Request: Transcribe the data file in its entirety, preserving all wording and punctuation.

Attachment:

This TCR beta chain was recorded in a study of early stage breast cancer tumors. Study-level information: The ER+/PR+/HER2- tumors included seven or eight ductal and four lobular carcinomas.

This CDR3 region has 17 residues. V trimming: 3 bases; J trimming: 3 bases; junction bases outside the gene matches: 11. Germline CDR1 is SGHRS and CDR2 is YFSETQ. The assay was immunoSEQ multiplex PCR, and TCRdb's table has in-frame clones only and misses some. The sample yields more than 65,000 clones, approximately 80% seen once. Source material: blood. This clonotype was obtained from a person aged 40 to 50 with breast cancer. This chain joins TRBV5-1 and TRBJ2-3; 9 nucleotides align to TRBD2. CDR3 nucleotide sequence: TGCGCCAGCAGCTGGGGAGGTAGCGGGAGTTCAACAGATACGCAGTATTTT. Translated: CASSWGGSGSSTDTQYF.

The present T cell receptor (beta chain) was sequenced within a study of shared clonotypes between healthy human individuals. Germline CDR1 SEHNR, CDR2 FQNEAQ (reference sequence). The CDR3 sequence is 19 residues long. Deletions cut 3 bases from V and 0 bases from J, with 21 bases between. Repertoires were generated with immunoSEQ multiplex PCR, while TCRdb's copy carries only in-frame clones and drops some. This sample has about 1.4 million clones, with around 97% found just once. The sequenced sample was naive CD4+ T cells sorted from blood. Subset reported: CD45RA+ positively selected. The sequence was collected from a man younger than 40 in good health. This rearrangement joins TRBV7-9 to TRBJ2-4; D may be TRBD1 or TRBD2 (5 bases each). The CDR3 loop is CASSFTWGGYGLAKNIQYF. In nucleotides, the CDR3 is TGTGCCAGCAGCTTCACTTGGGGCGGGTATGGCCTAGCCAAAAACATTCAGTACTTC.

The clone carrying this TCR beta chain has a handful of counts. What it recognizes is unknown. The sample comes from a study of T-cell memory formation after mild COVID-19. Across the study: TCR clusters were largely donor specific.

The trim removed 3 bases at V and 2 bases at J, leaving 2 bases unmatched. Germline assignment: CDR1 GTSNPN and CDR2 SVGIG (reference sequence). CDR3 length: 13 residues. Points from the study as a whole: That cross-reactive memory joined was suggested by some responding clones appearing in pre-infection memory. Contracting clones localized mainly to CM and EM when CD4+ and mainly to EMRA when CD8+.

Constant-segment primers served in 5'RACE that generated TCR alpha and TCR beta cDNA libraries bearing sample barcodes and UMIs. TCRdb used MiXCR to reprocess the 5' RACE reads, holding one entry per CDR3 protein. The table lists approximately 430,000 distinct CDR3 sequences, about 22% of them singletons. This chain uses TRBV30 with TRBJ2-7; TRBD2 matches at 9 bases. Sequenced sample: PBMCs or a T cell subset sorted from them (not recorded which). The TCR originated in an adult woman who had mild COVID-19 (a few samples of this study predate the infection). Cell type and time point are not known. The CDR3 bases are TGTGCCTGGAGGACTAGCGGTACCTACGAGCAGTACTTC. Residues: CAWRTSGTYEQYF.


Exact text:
This TCR beta chain was recorded in a study of early stage breast cancer tumors. Study-level information: The ER+/PR+/HER2- tumors included seven or eight ductal and four lobular carcinomas.

This CDR3 region has 17 residues. V trimming: 3 bases; J trimming: 3 bases; junction bases outside the gene matches: 11. Germline CDR1 is SGHRS and CDR2 is YFSETQ. The assay was immunoSEQ multiplex PCR, and TCRdb's table has in-frame clones only and misses some. The sample yields more than 65,000 clones, approximately 80% seen once. Source material: blood. This clonotype was obtained from a person aged 40 to 50 with breast cancer. This chain joins TRBV5-1 and TRBJ2-3; 9 nucleotides align to TRBD2. CDR3 nucleotide sequence: TGCGCCAGCAGCTGGGGAGGTAGCGGGAGTTCAACAGATACGCAGTATTTT. Translated: CASSWGGSGSSTDTQYF.

The present T cell receptor (beta chain) was sequenced within a study of shared clonotypes between healthy human individuals. Germline CDR1 SEHNR, CDR2 FQNEAQ (reference sequence). The CDR3 sequence is 19 residues long. Deletions cut 3 bases from V and 0 bases from J, with 21 bases between. Repertoires were generated with immunoSEQ multiplex PCR, while TCRdb's copy carries only in-frame clones and drops some. This sample has about 1.4 million clones, with around 97% found just once. The sequenced sample was naive CD4+ T cells sorted from blood. Subset reported: CD45RA+ positively selected. The sequence was collected from a man younger than 40 in good health. This rearrangement joins TRBV7-9 to TRBJ2-4; D may be TRBD1 or TRBD2 (5 bases each). The CDR3 loop is CASSFTWGGYGLAKNIQYF. In nucleotides, the CDR3 is TGTGCCAGCAGCTTCACTTGGGGCGGGTATGGCCTAGCCAAAAACATTCAGTACTTC.

The clone carrying this TCR beta chain has a handful of counts. What it recognizes is unknown. The sample comes from a study of T-cell memory formation after mild COVID-19. Across the study: TCR clusters were largely donor specific.

The trim removed 3 bases at V and 2 bases at J, leaving 2 bases unmatched. Germline assignment: CDR1 GTSNPN and CDR2 SVGIG (reference sequence). CDR3 length: 13 residues. Points from the study as a whole: That cross-reactive memory joined was suggested by some responding clones appearing in pre-infection memory. Contracting clones localized mainly to CM and EM when CD4+ and mainly to EMRA when CD8+.

Constant-segment primers served in 5'RACE that generated TCR alpha and TCR beta cDNA libraries bearing sample barcodes and UMIs. TCRdb used MiXCR to reprocess the 5' RACE reads, holding one entry per CDR3 protein. The table lists approximately 430,000 distinct CDR3 sequences, about 22% of them singletons. This chain uses TRBV30 with TRBJ2-7; TRBD2 matches at 9 bases. Sequenced sample: PBMCs or a T cell subset sorted from them (not recorded which). The TCR originated in an adult woman who had mild COVID-19 (a few samples of this study predate the infection). Cell type and time point are not known. The CDR3 bases are TGTGCCTGGAGGACTAGCGGTACCTACGAGCAGTACTTC. Residues: CAWRTSGTYEQYF.